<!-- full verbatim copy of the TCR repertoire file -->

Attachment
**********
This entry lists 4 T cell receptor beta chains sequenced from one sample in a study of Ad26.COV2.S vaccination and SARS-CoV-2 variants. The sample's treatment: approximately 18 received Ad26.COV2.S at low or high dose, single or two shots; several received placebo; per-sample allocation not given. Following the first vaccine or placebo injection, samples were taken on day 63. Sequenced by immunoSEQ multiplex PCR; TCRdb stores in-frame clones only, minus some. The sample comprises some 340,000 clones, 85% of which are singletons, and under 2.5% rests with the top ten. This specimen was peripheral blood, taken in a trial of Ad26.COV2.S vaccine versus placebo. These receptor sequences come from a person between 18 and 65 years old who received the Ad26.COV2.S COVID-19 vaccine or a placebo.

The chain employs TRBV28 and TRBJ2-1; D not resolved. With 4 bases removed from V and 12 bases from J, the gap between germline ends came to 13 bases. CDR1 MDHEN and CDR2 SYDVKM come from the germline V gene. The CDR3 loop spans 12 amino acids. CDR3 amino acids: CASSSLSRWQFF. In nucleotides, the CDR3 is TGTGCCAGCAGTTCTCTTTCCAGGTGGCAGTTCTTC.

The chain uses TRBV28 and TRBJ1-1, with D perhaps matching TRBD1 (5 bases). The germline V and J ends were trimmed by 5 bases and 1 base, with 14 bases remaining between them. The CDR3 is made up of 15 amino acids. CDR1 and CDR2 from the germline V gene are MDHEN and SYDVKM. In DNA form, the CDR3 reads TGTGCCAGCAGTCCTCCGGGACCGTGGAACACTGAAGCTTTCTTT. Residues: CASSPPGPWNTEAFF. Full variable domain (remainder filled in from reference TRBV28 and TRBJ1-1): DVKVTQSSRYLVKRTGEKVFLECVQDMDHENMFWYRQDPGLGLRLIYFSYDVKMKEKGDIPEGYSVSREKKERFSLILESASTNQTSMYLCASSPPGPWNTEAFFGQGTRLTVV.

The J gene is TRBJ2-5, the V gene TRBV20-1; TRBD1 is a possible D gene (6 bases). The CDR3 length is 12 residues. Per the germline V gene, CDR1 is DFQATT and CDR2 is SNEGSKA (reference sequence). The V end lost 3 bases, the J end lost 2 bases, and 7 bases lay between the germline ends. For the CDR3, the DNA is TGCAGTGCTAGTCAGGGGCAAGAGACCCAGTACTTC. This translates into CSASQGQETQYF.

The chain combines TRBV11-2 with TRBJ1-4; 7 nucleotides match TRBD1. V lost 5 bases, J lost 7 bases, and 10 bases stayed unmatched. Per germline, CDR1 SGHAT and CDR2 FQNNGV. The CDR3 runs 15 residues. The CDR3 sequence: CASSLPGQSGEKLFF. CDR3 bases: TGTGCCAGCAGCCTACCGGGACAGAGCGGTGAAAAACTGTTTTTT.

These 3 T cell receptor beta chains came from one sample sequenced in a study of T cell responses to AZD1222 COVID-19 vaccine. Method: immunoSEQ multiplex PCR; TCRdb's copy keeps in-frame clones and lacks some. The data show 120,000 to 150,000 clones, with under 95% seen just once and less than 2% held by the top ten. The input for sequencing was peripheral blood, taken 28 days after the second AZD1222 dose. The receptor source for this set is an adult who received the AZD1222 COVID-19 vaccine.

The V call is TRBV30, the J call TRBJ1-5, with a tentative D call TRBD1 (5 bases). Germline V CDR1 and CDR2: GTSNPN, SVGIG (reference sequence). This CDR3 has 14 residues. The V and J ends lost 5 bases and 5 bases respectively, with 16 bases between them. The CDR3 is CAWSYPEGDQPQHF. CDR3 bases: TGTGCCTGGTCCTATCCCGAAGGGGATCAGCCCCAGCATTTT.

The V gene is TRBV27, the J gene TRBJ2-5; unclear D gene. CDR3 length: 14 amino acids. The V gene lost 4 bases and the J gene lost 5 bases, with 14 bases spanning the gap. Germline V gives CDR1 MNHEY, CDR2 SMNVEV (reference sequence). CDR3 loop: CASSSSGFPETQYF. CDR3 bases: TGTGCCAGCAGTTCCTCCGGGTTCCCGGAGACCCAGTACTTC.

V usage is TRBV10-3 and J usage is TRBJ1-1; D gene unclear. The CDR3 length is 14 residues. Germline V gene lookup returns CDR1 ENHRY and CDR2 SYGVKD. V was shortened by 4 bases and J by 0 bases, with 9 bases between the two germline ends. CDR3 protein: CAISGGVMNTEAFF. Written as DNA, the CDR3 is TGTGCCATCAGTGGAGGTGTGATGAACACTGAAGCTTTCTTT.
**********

This entry lists 4 T cell receptor beta chains sequenced from one sample in a study of Ad26.COV2.S vaccination and SARS-CoV-2 variants. The sample's treatment: approximately 18 received Ad26.COV2.S at low or high dose, single or two shots; several received placebo; per-sample allocation not given. Following the first vaccine or placebo injection, samples were taken on day 63. Sequenced by immunoSEQ multiplex PCR; TCRdb stores in-frame clones only, minus some. The sample comprises some 340,000 clones, 85% of which are singletons, and under 2.5% rests with the top ten. This specimen was peripheral blood, taken in a trial of Ad26.COV2.S vaccine versus placebo. These receptor sequences come from a person between 18 and 65 years old who received the Ad26.COV2.S COVID-19 vaccine or a placebo.

The chain employs TRBV28 and TRBJ2-1; D not resolved. With 4 bases removed from V and 12 bases from J, the gap between germline ends came to 13 bases. CDR1 MDHEN and CDR2 SYDVKM come from the germline V gene. The CDR3 loop spans 12 amino acids. CDR3 amino acids: CASSSLSRWQFF. In nucleotides, the CDR3 is TGTGCCAGCAGTTCTCTTTCCAGGTGGCAGTTCTTC.

The chain uses TRBV28 and TRBJ1-1, with D perhaps matching TRBD1 (5 bases). The germline V and J ends were trimmed by 5 bases and 1 base, with 14 bases remaining between them. The CDR3 is made up of 15 amino acids. CDR1 and CDR2 from the germline V gene are MDHEN and SYDVKM. In DNA form, the CDR3 reads TGTGCCAGCAGTCCTCCGGGACCGTGGAACACTGAAGCTTTCTTT. Residues: CASSPPGPWNTEAFF. Full variable domain (remainder filled in from reference TRBV28 and TRBJ1-1): DVKVTQSSRYLVKRTGEKVFLECVQDMDHENMFWYRQDPGLGLRLIYFSYDVKMKEKGDIPEGYSVSREKKERFSLILESASTNQTSMYLCASSPPGPWNTEAFFGQGTRLTVV.

The J gene is TRBJ2-5, the V gene TRBV20-1; TRBD1 is a possible D gene (6 bases). The CDR3 length is 12 residues. Per the germline V gene, CDR1 is DFQATT and CDR2 is SNEGSKA (reference sequence). The V end lost 3 bases, the J end lost 2 bases, and 7 bases lay between the germline ends. For the CDR3, the DNA is TGCAGTGCTAGTCAGGGGCAAGAGACCCAGTACTTC. This translates into CSASQGQETQYF.

The chain combines TRBV11-2 with TRBJ1-4; 7 nucleotides match TRBD1. V lost 5 bases, J lost 7 bases, and 10 bases stayed unmatched. Per germline, CDR1 SGHAT and CDR2 FQNNGV. The CDR3 runs 15 residues. The CDR3 sequence: CASSLPGQSGEKLFF. CDR3 bases: TGTGCCAGCAGCCTACCGGGACAGAGCGGTGAAAAACTGTTTTTT.

These 3 T cell receptor beta chains came from one sample sequenced in a study of T cell responses to AZD1222 COVID-19 vaccine. Method: immunoSEQ multiplex PCR; TCRdb's copy keeps in-frame clones and lacks some. The data show 120,000 to 150,000 clones, with under 95% seen just once and less than 2% held by the top ten. The input for sequencing was peripheral blood, taken 28 days after the second AZD1222 dose. The receptor source for this set is an adult who received the AZD1222 COVID-19 vaccine.

The V call is TRBV30, the J call TRBJ1-5, with a tentative D call TRBD1 (5 bases). Germline V CDR1 and CDR2: GTSNPN, SVGIG (reference sequence). This CDR3 has 14 residues. The V and J ends lost 5 bases and 5 bases respectively, with 16 bases between them. The CDR3 is CAWSYPEGDQPQHF. CDR3 bases: TGTGCCTGGTCCTATCCCGAAGGGGATCAGCCCCAGCATTTT.

The V gene is TRBV27, the J gene TRBJ2-5; unclear D gene. CDR3 length: 14 amino acids. The V gene lost 4 bases and the J gene lost 5 bases, with 14 bases spanning the gap. Germline V gives CDR1 MNHEY, CDR2 SMNVEV (reference sequence). CDR3 loop: CASSSSGFPETQYF. CDR3 bases: TGTGCCAGCAGTTCCTCCGGGTTCCCGGAGACCCAGTACTTC.

V usage is TRBV10-3 and J usage is TRBJ1-1; D gene unclear. The CDR3 length is 14 residues. Germline V gene lookup returns CDR1 ENHRY and CDR2 SYGVKD. V was shortened by 4 bases and J by 0 bases, with 9 bases between the two germline ends. CDR3 protein: CAISGGVMNTEAFF. Written as DNA, the CDR3 is TGTGCCATCAGTGGAGGTGTGATGAACACTGAAGCTTTCTTT.